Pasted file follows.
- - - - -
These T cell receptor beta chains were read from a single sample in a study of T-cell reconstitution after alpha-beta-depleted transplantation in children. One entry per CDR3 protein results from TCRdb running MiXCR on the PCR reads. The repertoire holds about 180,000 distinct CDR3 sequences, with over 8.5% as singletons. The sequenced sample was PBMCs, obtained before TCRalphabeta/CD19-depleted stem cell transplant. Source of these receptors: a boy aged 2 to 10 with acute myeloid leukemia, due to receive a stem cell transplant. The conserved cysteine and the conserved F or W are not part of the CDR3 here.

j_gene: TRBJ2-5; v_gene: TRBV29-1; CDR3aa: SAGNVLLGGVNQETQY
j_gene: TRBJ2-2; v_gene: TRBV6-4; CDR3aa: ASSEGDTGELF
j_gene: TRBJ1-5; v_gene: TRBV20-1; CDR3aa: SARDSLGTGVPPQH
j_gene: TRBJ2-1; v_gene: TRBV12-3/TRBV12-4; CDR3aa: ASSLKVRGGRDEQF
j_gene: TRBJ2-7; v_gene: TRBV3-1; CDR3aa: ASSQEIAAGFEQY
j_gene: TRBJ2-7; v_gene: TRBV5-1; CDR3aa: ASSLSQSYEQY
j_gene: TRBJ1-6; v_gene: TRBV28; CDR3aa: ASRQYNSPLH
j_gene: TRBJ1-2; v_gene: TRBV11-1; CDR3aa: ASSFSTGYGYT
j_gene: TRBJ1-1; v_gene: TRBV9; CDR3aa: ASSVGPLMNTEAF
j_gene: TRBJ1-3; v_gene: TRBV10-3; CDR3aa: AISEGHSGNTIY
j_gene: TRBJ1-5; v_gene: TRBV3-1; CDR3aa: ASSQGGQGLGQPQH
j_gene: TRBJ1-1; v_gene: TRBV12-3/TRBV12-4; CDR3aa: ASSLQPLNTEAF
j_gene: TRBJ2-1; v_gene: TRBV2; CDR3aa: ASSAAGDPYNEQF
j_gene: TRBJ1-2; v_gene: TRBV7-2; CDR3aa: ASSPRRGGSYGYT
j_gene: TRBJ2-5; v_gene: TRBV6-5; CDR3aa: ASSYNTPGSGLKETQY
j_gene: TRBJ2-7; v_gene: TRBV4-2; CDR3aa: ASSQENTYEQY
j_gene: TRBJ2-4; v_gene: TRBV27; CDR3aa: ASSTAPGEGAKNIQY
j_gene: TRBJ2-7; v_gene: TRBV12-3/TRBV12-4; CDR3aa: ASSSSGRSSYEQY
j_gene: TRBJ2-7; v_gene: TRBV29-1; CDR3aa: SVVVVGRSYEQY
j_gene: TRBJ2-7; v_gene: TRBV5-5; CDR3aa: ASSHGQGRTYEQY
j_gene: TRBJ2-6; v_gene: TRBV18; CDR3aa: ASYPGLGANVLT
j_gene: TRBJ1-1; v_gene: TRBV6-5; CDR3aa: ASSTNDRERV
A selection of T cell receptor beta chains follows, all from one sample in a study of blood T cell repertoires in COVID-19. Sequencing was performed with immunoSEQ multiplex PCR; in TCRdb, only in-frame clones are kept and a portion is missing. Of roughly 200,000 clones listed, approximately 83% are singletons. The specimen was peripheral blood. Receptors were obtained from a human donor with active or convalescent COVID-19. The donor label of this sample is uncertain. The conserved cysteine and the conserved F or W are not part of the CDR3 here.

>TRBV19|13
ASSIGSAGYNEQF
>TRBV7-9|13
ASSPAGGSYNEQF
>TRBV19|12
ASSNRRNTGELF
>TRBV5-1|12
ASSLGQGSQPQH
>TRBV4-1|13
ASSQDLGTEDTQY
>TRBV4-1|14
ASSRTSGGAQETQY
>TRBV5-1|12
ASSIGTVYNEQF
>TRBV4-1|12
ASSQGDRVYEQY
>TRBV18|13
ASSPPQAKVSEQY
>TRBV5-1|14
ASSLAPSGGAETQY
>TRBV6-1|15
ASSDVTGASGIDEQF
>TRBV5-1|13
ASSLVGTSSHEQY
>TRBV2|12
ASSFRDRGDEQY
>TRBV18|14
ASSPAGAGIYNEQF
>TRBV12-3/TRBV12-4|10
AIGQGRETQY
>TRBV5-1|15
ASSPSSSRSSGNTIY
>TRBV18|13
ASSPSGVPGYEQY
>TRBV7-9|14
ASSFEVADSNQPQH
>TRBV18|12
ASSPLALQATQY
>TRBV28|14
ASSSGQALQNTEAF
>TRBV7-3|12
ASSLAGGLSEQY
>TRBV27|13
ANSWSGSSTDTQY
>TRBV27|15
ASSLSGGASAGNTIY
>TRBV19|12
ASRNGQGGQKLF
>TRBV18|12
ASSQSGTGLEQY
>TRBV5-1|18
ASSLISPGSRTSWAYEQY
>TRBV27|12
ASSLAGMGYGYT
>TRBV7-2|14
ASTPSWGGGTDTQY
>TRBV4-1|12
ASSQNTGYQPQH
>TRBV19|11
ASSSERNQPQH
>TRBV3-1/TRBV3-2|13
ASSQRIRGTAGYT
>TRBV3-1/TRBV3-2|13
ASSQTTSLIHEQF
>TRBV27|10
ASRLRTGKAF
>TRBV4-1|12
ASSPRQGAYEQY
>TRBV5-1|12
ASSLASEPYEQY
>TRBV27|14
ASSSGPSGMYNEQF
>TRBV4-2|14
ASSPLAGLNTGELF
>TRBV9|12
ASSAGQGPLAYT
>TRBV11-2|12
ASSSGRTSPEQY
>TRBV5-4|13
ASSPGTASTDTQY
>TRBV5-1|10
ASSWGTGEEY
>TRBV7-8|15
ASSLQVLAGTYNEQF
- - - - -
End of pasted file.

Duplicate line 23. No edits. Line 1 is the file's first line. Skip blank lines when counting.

j_gene: TRBJ1-1; v_gene: TRBV6-5; CDR3aa: ASSTNDRERV